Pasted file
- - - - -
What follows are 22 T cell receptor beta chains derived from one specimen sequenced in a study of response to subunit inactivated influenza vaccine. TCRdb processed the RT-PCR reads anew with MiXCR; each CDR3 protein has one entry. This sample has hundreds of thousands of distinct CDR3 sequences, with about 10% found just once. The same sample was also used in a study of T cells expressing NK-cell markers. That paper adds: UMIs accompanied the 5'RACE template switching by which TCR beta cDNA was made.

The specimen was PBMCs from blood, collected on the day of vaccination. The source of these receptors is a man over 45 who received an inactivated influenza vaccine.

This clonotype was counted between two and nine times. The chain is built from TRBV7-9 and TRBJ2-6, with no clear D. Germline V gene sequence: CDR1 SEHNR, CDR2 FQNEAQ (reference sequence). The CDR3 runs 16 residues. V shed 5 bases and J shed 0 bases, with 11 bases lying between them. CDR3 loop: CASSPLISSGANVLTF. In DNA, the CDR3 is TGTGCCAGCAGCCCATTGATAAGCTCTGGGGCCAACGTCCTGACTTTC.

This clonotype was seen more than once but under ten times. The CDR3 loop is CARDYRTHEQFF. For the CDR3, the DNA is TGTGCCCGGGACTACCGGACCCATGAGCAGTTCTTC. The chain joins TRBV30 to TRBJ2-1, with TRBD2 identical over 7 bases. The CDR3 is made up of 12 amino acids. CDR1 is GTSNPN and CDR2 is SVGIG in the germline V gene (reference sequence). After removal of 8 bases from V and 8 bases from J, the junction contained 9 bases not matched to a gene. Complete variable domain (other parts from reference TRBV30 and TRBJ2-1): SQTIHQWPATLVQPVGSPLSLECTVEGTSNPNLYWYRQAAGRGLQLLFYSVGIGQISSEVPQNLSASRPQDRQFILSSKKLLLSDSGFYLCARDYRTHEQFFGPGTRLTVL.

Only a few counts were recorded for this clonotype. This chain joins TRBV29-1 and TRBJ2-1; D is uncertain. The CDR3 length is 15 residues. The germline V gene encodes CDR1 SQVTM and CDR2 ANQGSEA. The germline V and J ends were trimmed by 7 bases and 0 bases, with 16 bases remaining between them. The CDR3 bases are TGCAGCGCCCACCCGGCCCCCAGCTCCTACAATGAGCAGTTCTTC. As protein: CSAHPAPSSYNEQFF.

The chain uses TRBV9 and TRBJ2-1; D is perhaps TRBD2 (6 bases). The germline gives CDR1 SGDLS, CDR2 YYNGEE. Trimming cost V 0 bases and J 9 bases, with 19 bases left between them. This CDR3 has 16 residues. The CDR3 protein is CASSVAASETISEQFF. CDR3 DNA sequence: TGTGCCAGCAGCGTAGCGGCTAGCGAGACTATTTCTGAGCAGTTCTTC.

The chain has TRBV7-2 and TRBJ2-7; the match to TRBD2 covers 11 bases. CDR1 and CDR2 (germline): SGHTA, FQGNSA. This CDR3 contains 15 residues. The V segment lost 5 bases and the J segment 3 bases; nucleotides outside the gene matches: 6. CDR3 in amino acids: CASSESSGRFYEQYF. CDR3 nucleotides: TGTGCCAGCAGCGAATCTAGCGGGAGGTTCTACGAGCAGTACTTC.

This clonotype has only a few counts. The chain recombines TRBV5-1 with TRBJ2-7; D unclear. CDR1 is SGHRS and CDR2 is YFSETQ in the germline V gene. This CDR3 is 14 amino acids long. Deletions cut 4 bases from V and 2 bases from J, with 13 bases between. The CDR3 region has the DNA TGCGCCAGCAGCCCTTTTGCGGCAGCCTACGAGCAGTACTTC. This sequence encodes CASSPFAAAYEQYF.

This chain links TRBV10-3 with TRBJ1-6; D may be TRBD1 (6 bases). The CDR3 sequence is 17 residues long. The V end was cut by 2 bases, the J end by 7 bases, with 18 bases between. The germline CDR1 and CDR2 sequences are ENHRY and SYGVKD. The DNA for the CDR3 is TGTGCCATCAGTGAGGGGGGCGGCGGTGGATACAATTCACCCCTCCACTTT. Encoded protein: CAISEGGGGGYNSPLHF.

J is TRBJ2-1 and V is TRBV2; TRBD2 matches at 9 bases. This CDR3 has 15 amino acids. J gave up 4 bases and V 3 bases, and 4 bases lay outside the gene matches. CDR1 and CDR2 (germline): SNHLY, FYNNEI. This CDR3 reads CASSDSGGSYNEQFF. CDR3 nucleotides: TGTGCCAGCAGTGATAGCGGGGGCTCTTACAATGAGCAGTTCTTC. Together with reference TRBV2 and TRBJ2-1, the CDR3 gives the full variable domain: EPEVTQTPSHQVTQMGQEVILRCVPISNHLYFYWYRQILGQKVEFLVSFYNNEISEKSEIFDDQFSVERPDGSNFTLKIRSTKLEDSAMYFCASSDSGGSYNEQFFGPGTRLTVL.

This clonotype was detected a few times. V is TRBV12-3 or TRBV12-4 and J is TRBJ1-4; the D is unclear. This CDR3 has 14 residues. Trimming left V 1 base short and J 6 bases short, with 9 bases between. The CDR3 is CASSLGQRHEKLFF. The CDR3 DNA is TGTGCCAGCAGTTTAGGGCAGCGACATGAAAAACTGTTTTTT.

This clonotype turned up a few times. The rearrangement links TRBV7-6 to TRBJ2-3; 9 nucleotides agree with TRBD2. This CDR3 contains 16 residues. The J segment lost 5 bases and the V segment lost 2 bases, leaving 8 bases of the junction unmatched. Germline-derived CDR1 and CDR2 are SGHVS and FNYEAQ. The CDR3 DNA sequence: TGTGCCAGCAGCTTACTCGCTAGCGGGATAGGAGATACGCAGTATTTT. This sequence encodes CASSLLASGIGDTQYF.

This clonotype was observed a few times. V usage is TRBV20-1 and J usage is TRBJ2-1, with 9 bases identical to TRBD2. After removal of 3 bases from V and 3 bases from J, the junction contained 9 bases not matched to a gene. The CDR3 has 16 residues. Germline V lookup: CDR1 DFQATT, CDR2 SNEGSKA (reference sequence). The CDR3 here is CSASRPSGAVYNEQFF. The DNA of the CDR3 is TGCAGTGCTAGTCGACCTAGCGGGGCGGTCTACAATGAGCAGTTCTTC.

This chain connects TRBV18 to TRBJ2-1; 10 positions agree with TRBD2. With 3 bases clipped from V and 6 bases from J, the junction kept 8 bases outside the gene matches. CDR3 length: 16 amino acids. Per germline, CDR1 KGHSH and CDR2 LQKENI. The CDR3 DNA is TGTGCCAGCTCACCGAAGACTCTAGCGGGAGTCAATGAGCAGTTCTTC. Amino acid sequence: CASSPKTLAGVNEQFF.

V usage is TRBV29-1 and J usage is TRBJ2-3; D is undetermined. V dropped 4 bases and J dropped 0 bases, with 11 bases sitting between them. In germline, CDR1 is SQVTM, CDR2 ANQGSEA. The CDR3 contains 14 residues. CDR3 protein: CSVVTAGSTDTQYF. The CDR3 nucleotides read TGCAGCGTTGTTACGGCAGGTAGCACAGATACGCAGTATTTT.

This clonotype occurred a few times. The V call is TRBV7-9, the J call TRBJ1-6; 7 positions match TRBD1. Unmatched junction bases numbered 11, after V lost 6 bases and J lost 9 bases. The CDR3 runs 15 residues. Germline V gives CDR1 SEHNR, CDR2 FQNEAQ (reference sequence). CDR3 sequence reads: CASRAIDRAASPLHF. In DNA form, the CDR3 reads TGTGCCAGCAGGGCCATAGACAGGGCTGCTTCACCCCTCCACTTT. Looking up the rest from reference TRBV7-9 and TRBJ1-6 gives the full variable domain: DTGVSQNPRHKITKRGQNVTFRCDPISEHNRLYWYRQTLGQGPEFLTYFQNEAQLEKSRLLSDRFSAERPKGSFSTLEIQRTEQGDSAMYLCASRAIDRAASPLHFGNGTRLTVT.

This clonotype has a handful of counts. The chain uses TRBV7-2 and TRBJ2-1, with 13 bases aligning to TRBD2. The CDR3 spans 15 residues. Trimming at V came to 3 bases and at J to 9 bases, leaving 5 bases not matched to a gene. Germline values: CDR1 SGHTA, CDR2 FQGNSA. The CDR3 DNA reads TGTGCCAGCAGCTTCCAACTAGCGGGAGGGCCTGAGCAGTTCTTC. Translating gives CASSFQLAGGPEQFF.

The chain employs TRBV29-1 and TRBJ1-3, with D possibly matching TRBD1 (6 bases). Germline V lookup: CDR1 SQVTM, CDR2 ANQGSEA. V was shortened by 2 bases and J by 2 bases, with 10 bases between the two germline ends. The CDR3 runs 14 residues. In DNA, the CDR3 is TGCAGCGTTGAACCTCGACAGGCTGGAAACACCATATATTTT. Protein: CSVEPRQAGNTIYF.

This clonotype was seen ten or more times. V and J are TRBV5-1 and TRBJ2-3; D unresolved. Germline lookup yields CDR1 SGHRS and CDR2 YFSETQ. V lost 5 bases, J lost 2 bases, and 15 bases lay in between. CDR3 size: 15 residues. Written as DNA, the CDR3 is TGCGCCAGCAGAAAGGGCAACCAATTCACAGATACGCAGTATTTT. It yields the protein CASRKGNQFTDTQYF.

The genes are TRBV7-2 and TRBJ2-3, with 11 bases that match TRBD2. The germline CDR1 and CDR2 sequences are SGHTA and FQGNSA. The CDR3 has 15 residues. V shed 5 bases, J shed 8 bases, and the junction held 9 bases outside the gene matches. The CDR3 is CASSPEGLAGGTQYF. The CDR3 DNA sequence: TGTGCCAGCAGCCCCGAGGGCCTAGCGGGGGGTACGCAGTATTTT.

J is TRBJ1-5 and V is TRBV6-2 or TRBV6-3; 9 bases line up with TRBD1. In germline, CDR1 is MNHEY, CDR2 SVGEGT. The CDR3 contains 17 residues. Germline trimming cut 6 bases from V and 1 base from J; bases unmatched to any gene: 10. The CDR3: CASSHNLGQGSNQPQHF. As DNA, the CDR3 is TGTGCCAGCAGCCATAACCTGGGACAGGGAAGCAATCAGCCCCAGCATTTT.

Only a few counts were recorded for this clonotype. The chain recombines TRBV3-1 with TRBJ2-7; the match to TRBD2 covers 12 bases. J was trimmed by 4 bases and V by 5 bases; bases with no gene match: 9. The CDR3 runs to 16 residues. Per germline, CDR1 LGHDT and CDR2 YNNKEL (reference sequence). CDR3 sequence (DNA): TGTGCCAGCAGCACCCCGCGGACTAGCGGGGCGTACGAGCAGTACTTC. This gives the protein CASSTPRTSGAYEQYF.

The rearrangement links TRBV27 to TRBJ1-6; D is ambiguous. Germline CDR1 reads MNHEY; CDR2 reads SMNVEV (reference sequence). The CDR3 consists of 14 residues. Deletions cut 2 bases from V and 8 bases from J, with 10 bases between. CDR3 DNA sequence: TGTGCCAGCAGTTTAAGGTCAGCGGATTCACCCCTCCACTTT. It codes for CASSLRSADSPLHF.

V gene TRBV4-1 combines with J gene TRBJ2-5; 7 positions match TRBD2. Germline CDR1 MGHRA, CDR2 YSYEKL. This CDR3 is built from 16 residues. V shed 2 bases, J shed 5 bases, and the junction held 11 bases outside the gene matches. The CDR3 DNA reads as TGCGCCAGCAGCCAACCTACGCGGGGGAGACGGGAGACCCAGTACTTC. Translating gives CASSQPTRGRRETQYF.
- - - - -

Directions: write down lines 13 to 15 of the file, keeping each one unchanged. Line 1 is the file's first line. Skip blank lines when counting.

This clonotype was observed a few times. V usage is TRBV20-1 and J usage is TRBJ2-1, with 9 bases identical to TRBD2. After removal of 3 bases from V and 3 bases from J, the junction contained 9 bases not matched to a gene. The CDR3 has 16 residues. Germline V lookup: CDR1 DFQATT, CDR2 SNEGSKA (reference sequence). The CDR3 here is CSASRPSGAVYNEQFF. The DNA of the CDR3 is TGCAGTGCTAGTCGACCTAGCGGGGCGGTCTACAATGAGCAGTTCTTC.

This chain connects TRBV18 to TRBJ2-1; 10 positions agree with TRBD2. With 3 bases clipped from V and 6 bases from J, the junction kept 8 bases outside the gene matches. CDR3 length: 16 amino acids. Per germline, CDR1 KGHSH and CDR2 LQKENI. The CDR3 DNA is TGTGCCAGCTCACCGAAGACTCTAGCGGGAGTCAATGAGCAGTTCTTC. Amino acid sequence: CASSPKTLAGVNEQFF.

V usage is TRBV29-1 and J usage is TRBJ2-3; D is undetermined. V dropped 4 bases and J dropped 0 bases, with 11 bases sitting between them. In germline, CDR1 is SQVTM, CDR2 ANQGSEA. The CDR3 contains 14 residues. CDR3 protein: CSVVTAGSTDTQYF. The CDR3 nucleotides read TGCAGCGTTGTTACGGCAGGTAGCACAGATACGCAGTATTTT.